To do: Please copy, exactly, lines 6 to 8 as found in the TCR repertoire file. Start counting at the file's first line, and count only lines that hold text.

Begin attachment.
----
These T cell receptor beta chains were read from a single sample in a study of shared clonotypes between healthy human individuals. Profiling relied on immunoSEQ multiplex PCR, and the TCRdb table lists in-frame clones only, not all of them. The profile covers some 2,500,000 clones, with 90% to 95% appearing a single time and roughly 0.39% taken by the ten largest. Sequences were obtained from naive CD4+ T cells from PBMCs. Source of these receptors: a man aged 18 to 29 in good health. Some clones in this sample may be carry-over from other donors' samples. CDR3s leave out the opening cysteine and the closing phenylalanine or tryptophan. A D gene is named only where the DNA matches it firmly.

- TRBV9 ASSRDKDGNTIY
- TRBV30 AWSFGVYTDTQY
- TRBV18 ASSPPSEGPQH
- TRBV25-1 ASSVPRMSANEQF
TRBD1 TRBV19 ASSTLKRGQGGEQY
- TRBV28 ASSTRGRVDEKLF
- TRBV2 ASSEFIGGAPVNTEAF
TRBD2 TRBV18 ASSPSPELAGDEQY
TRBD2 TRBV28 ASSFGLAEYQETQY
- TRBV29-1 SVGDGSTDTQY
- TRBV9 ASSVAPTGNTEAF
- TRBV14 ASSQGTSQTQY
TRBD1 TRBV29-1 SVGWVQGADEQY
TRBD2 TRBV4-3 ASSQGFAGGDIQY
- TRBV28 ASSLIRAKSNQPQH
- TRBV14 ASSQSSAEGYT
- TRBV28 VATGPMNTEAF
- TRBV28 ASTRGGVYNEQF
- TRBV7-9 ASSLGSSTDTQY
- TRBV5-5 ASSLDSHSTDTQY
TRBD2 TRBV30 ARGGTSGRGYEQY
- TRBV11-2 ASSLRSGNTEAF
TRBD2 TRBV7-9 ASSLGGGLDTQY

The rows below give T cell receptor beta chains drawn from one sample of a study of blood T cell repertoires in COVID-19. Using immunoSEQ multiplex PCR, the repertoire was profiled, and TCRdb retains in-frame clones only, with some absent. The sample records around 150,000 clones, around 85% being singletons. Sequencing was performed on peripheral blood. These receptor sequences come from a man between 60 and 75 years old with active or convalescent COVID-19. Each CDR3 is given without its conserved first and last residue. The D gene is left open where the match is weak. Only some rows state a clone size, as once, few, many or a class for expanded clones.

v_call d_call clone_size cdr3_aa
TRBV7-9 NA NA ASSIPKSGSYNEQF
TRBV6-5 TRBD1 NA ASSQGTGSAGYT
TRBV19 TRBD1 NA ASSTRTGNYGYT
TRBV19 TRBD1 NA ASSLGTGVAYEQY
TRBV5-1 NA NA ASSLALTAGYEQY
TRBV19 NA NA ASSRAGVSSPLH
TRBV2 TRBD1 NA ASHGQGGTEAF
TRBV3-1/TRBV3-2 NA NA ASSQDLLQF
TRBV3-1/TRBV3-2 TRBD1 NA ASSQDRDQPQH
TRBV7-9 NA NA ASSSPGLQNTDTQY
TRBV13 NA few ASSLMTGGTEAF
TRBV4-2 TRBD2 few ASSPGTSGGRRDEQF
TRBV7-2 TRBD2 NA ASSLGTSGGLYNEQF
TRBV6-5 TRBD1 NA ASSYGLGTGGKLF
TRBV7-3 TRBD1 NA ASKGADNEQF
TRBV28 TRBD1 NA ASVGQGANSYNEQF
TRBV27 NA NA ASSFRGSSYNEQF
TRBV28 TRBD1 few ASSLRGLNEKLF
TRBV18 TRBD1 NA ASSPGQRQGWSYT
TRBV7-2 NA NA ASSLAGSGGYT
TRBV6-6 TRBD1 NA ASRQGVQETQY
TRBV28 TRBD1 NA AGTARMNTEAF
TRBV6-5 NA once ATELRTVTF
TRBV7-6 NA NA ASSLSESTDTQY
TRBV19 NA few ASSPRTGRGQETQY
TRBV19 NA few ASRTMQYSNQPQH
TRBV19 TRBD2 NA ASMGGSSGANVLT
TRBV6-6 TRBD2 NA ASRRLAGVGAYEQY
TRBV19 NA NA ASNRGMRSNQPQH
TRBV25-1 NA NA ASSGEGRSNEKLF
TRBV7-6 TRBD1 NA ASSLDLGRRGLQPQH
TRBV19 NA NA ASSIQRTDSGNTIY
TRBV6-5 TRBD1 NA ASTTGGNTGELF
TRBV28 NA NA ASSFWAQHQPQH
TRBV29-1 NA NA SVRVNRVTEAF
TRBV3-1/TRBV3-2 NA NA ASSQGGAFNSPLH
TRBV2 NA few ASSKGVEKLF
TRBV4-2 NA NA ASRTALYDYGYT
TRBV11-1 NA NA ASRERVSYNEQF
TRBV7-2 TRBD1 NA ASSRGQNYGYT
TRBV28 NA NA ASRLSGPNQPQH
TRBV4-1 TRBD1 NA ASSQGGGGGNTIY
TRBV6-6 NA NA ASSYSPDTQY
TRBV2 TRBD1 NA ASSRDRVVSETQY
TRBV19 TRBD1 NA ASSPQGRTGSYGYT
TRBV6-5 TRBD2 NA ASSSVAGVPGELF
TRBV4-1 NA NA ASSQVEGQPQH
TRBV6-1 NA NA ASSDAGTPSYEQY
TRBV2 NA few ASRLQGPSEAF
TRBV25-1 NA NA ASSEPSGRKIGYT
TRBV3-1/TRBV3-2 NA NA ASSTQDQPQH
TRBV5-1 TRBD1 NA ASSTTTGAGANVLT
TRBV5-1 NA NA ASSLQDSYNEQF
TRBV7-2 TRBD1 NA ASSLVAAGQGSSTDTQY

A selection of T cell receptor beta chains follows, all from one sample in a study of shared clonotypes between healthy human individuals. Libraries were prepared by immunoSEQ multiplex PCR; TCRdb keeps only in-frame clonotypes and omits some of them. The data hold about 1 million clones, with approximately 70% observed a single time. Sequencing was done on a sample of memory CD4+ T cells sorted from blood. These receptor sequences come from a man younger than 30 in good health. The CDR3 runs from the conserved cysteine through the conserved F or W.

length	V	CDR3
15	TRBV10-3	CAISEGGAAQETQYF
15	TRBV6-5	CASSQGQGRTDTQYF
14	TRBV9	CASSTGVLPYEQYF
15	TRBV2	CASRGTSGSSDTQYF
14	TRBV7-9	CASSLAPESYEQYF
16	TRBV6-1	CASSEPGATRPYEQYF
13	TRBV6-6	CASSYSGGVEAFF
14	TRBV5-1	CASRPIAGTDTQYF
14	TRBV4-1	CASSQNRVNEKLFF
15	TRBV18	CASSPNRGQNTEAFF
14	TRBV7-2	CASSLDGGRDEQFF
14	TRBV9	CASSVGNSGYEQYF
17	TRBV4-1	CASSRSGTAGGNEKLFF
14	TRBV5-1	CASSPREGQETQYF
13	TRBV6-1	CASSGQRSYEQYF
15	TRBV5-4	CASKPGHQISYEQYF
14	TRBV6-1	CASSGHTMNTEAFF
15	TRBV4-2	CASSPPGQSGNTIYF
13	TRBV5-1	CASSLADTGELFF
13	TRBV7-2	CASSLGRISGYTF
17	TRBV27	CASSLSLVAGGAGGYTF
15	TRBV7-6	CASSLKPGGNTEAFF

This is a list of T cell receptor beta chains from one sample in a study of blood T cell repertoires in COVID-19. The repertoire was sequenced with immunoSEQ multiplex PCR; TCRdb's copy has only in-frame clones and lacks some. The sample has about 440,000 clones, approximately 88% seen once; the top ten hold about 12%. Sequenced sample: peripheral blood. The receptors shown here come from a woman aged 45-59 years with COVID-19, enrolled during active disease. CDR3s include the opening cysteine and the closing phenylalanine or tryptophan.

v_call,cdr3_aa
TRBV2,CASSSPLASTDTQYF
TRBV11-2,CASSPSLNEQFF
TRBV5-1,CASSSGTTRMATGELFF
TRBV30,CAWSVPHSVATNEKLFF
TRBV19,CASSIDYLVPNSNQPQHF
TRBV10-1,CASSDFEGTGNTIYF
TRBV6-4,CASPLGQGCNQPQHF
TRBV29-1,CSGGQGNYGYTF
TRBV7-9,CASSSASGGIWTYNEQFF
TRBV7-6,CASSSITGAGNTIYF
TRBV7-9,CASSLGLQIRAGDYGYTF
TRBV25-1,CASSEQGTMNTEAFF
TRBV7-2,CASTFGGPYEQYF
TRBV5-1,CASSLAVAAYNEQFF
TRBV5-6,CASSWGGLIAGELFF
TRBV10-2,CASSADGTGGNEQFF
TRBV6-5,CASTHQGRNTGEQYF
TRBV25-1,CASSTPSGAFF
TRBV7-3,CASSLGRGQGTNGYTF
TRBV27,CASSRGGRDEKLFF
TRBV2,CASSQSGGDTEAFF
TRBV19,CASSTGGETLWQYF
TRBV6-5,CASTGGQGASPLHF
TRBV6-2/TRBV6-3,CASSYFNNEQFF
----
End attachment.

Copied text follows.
TRBD1 TRBV19 ASSTLKRGQGGEQY
- TRBV28 ASSTRGRVDEKLF
- TRBV2 ASSEFIGGAPVNTEAF